Support for CTE project
On behalf of the Sequim Association of Realtors, I would Like to express support for the proposed CTE (Career and Technical Education) project at the Sequim School District and encourage the City of Sequim to invest at least $250,000 to help bring his project to fruition.
Tax receipts alone from the project will bring a huge portion (over $180,000) directly back to the city, and that does not account for the long-term returns brought about by a thriving local economy. According to the Clallam County Economic Development Council, there are more than 360 jobs currently unfilled due to a lack of proper training for the local workforce. Having those jobs filled will not only provide needed quality services in our local economy, it will provide economic security for hundreds of families who will then spend locally.
As Realtors, we know that part of the value of any home is the quality of the community around it. Part of the value of our community is our school system, which teaches our children and prepares our future workforce. This project takes a huge step toward improving the future of Sequim.
Thank you so much for your consideration and for working to improve the future of our community.
President, Sequim Association of Realtors
Kudos for the holiday cheer
As the holiday season comes to a close, the Christmas lights are being removed for one more year.
I want to thank Emily Wescott, Captain Crystal, Jamestown S’Klallam Tribe, City of Sequim and local residents for lighting up our community for the holidays. I volunteer at the Visitors
Center and many visitors comment on the amazing number of lights in our area. So not only do residents, like me, enjoy and savor the brightening of the holidays visitors do too.
There is an amazing amount of labor and love that goes into hanging the lights, as well as taking them down.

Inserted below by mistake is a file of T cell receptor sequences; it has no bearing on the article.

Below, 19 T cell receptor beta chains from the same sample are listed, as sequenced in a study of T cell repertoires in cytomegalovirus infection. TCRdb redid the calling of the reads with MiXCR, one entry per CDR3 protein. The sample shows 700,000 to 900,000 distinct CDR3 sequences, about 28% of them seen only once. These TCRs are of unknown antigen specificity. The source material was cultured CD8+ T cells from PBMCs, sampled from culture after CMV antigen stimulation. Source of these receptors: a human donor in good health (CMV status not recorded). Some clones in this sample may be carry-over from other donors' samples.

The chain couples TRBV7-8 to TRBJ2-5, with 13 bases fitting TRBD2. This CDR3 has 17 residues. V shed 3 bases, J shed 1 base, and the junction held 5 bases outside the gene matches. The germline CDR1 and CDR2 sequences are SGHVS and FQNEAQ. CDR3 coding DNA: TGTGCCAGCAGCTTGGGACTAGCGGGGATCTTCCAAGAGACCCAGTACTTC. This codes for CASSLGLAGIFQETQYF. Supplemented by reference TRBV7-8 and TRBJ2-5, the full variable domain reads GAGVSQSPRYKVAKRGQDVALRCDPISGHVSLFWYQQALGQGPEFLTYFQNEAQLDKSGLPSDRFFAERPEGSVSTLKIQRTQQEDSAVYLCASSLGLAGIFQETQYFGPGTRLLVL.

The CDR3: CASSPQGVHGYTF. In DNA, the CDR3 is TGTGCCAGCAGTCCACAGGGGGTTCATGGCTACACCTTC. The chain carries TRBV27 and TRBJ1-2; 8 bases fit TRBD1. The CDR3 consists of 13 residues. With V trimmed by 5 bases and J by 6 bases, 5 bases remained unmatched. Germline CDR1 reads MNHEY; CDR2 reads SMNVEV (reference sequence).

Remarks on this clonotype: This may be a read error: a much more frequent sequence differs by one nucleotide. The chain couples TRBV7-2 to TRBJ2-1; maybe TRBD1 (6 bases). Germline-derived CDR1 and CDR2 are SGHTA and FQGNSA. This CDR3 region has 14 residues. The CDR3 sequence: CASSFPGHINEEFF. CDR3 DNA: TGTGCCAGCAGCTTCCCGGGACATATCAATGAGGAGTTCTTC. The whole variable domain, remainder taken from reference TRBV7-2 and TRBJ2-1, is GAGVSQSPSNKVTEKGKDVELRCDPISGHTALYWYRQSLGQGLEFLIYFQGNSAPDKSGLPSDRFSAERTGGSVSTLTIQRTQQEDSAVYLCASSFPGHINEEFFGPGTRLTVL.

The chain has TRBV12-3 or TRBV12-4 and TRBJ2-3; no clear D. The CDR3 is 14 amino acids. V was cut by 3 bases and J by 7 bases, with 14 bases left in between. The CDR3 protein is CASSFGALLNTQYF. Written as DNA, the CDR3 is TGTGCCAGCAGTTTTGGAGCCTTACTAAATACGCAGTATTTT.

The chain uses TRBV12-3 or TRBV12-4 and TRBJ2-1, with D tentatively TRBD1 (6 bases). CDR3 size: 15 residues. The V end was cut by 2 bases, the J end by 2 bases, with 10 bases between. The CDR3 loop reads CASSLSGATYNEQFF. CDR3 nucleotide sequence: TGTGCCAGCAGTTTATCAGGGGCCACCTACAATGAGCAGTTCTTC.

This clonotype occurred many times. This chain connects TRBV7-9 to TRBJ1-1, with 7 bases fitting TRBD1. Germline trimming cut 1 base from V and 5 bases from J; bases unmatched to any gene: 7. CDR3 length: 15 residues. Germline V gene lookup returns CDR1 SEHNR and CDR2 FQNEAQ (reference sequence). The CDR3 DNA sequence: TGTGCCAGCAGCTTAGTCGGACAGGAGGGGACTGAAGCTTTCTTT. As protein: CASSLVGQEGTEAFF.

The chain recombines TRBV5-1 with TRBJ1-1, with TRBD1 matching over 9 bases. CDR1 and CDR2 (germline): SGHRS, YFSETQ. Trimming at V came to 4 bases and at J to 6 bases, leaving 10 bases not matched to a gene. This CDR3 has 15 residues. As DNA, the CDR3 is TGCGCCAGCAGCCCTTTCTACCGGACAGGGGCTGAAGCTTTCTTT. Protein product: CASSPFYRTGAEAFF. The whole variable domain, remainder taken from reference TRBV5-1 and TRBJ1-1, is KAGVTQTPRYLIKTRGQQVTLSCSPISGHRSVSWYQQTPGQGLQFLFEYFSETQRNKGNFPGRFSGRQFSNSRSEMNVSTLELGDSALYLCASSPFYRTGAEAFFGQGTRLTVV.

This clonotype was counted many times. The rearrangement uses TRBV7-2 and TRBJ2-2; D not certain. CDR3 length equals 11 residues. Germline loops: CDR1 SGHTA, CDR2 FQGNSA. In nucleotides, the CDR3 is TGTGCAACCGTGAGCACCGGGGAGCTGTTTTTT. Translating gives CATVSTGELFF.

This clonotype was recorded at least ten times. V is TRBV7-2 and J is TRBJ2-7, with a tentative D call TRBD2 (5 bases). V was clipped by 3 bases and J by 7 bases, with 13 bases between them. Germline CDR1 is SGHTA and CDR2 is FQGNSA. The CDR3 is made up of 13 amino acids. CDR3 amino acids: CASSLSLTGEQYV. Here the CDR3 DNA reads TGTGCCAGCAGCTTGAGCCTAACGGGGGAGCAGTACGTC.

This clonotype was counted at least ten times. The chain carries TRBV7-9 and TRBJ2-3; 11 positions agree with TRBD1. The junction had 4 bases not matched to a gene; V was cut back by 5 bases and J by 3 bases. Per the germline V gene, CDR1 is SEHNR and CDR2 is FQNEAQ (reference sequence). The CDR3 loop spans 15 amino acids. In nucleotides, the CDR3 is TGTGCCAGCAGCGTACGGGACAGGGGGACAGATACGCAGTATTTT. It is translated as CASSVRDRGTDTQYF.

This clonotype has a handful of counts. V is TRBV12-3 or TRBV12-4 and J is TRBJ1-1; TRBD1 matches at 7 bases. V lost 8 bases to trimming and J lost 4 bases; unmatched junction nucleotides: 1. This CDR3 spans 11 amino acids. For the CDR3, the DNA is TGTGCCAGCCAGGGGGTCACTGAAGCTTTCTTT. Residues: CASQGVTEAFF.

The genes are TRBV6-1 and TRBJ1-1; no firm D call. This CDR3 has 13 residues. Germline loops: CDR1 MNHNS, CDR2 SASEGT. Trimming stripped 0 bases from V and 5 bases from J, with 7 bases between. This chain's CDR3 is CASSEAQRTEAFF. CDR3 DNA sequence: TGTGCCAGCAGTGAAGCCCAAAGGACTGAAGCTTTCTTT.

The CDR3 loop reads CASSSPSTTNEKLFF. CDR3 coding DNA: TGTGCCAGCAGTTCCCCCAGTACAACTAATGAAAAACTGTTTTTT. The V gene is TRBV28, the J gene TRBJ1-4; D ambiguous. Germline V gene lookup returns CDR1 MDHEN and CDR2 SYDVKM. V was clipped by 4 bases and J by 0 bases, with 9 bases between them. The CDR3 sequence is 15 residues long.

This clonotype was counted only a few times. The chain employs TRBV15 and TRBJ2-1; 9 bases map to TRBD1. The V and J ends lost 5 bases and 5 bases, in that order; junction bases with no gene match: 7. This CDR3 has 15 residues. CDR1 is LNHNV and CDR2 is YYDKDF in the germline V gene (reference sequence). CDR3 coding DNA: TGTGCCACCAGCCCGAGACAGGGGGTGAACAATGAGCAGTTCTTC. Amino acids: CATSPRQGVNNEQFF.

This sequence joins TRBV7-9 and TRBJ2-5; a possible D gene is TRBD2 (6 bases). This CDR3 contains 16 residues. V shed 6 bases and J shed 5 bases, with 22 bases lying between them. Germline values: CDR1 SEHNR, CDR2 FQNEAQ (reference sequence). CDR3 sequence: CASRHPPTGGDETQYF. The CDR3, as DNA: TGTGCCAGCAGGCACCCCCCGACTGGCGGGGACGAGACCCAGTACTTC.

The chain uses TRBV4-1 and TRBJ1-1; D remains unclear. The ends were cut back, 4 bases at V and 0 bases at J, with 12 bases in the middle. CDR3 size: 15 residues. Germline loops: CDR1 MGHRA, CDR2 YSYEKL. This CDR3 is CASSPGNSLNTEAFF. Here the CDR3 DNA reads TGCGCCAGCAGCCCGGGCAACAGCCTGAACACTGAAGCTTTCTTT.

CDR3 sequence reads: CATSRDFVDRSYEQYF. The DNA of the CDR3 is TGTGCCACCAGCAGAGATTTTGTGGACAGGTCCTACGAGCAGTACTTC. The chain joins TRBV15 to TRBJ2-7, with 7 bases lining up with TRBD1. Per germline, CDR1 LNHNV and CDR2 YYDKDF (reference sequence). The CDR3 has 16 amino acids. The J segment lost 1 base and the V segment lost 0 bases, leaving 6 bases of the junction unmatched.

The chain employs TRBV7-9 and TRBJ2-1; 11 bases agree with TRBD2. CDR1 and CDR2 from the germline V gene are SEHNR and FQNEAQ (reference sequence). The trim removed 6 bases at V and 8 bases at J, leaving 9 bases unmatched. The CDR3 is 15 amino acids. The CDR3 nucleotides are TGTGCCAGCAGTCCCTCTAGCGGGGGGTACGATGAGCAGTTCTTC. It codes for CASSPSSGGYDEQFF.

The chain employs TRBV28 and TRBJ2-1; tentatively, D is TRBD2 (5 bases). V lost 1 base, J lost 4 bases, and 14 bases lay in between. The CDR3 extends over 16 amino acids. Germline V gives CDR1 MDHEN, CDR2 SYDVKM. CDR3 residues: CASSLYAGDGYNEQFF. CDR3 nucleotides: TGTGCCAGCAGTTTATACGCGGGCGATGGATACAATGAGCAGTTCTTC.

Thanks so much for this annual gift to the community. Your efforts are truly appreciated.
What’s up with aviation?
In a previous life, I practically lived on airplanes and, while I rarely fly anymore, I still reflexively pay attention to news items relative to air travel.
Consequently, I noted that, on Jan. 11, the FAA imposed a nationwide 90-minute halt to all U.S. departing flights resulting in over 10,000 flight delays and more 1,300 outright cancellations due to a “computer issue”. FAA officials assured us that, in this “incidence”, there was “no evidence of a cyberattack” but just a damaged data base.
Funnily enough, nearly simultaneously, NAV Canada encountered a similar problem affecting Canadian airports though not as severe as the US FAA incident. Canadian officials stated that this “incidence” was due to computer hardware problems and assured us it was “not the result of a cyber-attack.”
Funnier still was a similar disruption in the Philippines where, on Jan. 1, where hundreds of flights affecting some 65,000 passengers were cancelled, delayed, or diverted due to equipment failure. Airport officials claimed that this “incidence” was a power outage affecting communication and radar equipment but did not mention “cyber-attack” but sabotage had not been ruled out.
Of course, if memory serves, there yet was another “incidence” in October 2022 whereby some of our largest airports were targeted for cyberattacks by an attacker within the Russian Federation.
Paraphrasing James Bond author Ian Fleming, once is an incidence, twice is a coincidence, and more than three times is enemy action.
Accordingly, we should never forget that sometimes somewhere somehow someone is really out to get us.